Wednesday, May 28, 2014

blackberry focaccia

that bread is attractive!
that's what i'm saying.

the result is different from a typical focaccia, as if the powdered sugar didn't lead your brains to realize. the crumb is soft and much more compact.
there's less holiness going on.

right out of the oven is truly the only way to eat this bread. the crust is crunch heaven, the crumb is warm and soft, the berries have melted into the crumb..a nice shower of powdered sugar and you're in business.

immediate business.
do not wait to eat.
if you need to wait til later today to eat it, don't make this. make chocolate cake.

so straight out of the oven , the blackberry focaccia equals a really nice experience.
next day? no, stop.

it'd be nice on a brunch table. it'd be cool with tea.
i had it before dinner and forced everyone around me to eat's at its most delicious peak for crap sake, obviously i must force it on you.

Blackberry Focaccia
adapted from Nigel Slater's Ripe

3 1/4 cups (450g) bread flour 
7g (about 2 tsp) instant yeast
1 tsp sea salt
1 tbsp sugar
1 1/2 cups warm water
8 oz blackberries
2 tbsp olive oil
2 tbsp demerara sugar (raw sugar)
confectioners' sugar for dusting

put the flour in a large bowl, add the yeast, sea salt, and then the sugar and warm water. mix with a wooden spoon. turn the dough out onto a generously floured board and knead lightly for 5 minutes or so (this can also be done in a kitchen aid fitted with a dough hook.) 
once the dough feels elastic and "alive", put it into an olive oiled bowl, cover with a clean cloth or plastic wrap, and leave it to proof somewhere warm. it will take about an hour to double in size. once it has, punch it down to knock some of the air out. tip it into an oiled shallow baking pan about 12 inches in diameter or a rimmed baking sheet. gently knead half the blackberries into the dough, scattering the remaining ones on top. cover the dough once more and return it to a warm place to rise.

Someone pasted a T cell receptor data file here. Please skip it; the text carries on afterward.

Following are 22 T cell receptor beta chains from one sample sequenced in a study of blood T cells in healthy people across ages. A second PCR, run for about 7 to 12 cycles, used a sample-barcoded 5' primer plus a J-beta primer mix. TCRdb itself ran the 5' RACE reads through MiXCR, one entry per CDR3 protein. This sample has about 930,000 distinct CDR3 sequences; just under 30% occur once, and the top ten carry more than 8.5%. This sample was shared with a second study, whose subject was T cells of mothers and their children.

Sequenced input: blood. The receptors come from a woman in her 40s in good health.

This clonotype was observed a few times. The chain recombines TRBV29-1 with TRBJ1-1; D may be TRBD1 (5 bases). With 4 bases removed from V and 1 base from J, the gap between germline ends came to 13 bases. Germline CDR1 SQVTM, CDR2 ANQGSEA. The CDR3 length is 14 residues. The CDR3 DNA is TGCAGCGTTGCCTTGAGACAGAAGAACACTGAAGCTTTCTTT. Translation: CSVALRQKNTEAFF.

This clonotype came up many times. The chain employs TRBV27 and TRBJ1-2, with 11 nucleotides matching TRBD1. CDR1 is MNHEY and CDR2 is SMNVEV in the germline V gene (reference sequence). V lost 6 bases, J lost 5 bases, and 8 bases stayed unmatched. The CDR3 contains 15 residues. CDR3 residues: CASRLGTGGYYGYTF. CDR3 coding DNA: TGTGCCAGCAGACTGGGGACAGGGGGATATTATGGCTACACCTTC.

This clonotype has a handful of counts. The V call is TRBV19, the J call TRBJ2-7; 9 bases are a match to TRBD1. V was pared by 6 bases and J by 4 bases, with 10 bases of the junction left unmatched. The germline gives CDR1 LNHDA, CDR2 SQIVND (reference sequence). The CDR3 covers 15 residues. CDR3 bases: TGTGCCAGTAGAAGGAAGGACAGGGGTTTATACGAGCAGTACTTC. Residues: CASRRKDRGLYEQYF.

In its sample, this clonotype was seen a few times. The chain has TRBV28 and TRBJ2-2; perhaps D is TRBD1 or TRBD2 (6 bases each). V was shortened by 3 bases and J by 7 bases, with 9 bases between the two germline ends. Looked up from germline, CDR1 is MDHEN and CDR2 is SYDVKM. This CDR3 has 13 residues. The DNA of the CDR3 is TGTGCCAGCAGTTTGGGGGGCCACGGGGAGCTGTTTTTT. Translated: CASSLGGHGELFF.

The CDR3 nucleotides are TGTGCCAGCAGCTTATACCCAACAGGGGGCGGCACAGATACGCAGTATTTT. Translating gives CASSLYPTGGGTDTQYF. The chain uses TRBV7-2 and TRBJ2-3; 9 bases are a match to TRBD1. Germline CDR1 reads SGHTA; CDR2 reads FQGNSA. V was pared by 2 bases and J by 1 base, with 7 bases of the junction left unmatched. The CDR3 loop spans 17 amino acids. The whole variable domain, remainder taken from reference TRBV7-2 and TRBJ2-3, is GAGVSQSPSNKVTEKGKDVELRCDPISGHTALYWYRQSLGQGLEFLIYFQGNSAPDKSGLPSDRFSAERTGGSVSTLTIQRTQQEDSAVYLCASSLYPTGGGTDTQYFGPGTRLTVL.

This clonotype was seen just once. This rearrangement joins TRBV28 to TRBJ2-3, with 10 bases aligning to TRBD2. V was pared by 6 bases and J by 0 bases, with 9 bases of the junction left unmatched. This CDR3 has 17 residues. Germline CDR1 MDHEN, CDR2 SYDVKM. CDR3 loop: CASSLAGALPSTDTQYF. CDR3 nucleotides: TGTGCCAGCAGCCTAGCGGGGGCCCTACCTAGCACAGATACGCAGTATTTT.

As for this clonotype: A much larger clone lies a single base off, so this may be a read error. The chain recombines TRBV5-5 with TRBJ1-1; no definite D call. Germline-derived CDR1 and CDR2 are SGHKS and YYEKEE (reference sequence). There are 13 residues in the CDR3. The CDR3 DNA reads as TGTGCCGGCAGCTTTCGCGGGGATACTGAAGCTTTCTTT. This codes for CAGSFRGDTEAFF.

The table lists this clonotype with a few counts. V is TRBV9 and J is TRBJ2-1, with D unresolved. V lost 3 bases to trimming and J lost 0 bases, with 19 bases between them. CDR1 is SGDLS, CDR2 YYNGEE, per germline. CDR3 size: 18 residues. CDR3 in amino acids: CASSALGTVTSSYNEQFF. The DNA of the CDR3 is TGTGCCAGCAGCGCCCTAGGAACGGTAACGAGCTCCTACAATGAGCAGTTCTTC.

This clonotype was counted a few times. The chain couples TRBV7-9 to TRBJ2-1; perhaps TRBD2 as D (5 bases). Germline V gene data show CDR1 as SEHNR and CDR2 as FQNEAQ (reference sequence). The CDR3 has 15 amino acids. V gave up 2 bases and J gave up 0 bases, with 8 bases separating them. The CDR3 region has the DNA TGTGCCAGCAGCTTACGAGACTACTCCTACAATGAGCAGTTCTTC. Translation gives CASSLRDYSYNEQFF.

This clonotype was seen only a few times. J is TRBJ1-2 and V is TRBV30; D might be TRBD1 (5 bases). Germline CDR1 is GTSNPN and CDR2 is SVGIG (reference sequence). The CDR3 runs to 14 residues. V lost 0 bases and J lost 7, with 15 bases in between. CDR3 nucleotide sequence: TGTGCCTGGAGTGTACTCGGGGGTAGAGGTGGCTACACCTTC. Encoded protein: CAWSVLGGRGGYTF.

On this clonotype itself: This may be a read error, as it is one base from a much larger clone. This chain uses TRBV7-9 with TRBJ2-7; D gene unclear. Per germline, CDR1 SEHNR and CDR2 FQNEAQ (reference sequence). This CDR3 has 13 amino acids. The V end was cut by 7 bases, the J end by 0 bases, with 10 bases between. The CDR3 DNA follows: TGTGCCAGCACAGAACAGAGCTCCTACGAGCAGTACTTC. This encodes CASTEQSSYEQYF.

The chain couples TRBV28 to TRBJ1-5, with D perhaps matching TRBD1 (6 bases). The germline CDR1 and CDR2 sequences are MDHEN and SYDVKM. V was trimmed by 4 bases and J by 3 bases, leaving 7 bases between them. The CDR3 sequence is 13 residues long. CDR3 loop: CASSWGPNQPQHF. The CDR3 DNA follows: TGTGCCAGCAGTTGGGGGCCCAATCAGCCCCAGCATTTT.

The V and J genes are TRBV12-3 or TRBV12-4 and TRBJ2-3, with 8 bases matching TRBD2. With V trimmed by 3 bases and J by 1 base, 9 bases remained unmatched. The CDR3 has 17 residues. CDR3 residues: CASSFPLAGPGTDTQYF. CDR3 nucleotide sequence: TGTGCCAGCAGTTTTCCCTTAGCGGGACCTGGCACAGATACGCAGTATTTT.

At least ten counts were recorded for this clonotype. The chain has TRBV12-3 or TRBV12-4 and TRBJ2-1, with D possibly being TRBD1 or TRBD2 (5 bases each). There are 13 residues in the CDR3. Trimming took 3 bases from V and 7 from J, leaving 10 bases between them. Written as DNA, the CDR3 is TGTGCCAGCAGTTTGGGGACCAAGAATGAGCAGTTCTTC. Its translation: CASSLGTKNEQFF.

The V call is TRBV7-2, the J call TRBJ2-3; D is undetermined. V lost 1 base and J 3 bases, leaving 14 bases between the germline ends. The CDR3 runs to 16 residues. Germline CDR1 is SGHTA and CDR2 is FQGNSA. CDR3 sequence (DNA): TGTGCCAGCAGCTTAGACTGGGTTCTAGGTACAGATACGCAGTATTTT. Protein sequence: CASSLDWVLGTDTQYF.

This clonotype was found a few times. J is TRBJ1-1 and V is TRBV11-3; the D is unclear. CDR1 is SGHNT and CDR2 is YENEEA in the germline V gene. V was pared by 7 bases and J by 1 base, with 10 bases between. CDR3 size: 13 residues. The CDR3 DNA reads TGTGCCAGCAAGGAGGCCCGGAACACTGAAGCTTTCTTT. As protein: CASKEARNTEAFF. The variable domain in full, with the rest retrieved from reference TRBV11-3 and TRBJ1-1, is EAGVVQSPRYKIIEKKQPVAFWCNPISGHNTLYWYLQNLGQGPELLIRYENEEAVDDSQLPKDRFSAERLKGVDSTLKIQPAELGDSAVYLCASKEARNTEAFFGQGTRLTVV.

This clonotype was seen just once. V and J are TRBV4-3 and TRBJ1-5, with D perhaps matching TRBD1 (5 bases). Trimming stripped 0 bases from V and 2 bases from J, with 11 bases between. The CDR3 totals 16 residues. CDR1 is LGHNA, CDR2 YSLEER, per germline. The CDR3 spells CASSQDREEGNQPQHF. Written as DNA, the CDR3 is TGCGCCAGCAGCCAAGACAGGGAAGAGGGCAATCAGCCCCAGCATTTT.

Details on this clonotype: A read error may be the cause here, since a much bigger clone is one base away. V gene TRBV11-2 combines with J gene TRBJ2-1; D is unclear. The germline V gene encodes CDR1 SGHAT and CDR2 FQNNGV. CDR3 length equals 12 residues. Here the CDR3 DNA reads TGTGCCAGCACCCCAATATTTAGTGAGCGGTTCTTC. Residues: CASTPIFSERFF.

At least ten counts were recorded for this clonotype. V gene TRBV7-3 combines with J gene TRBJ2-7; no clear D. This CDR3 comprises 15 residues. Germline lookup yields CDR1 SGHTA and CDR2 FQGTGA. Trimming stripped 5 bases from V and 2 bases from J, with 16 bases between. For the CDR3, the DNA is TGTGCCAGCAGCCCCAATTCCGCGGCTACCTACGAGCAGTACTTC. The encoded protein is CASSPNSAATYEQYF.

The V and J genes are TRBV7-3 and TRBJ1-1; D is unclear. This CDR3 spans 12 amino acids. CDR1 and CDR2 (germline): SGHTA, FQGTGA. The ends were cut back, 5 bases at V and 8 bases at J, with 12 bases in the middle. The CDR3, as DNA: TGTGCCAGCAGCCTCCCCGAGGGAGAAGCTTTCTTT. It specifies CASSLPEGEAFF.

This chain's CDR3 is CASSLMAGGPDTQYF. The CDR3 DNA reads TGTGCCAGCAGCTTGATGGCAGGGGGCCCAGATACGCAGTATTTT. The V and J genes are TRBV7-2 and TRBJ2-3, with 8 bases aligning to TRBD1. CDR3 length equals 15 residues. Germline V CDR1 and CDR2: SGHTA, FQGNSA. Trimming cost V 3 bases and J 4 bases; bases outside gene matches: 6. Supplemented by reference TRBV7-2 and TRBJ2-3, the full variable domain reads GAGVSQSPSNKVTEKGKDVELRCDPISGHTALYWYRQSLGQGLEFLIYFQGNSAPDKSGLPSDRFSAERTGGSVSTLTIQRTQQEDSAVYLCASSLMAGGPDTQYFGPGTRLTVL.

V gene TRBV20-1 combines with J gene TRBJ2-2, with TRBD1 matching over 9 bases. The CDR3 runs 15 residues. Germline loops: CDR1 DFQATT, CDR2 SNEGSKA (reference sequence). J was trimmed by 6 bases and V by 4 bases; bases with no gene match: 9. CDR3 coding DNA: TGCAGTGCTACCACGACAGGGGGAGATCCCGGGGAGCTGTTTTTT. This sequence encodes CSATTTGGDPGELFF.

preheat the oven to 425 degreesF. once the dough has expanded to almost twice its size, drizzle over olive oil, scatter with the sugar and bake for 35-40 minutes until well-risen, golden brown, and crisp on top. it should feel springy when pressed. leave to cool slightly before dusting with confectioners' sugar. cut into thick wedges and eat while it is still warm. it will not keep for more than a few hours. 

Friday, May 16, 2014

nature and cinnamon rolls, what more do you need?

so nature, cinnamon rolls, and wine.

Saturday, May 10, 2014

Kentucky Whiskey Cake

it remains to be seen, simple cake plus soft cream plus fruit is my favorite comfort.

you can most certainly detect the whiskey in this cake. but if you are not a whiskey-lover you will still like it.
unless if you are a whiskey hater as well as a cake hater.

and if you're a cake hater....sorry, but..what the fuck are you doing here?

teehee. i'm just kidding, i'm not mean    !

Kentucky Whiskey Cake
adapted from bluebird blog

4 oz (1 stick) unsalted butter, room temperature
1/2 cup brown sugar, packed
1/2 cup white sugar
3 eggs
1 cup all-purpose flour 
1/2 tsp baking powder
1/4 tsp salt
1/2 tsp cinnamon
1/4 tsp baking soda
1/4 cup milk
1/2 cup molasses
1/4 cup Kentucky whiskey (Bulleit Rye)

preheat oven to 350. beat butter in the bowl of a stand mixer or with beaters. add sugars and beat until it's nice and creamed. add eggs, one at a time, beating well after each addition and scraping down the sides of the bowl. in another bowl, combine flour, baking powder, salt, cinnamon, and baking soda and whisk well. add to the wet mixture alternating with the milk, beginning and ending with flour mixture. stop mixture and add the molasses. restart mixer and slowly add whiskey. mix until smooth about 30 seconds. pour into a greased 8 or 9 inch pan lined with parchment paper. bake 35-40 minutes. 

serve with whatever your heart desires
i paired it with softly whipped cream and bananas. 
it'd be nice with caramel. it'd be awesome with vanilla bean pecan ice cream.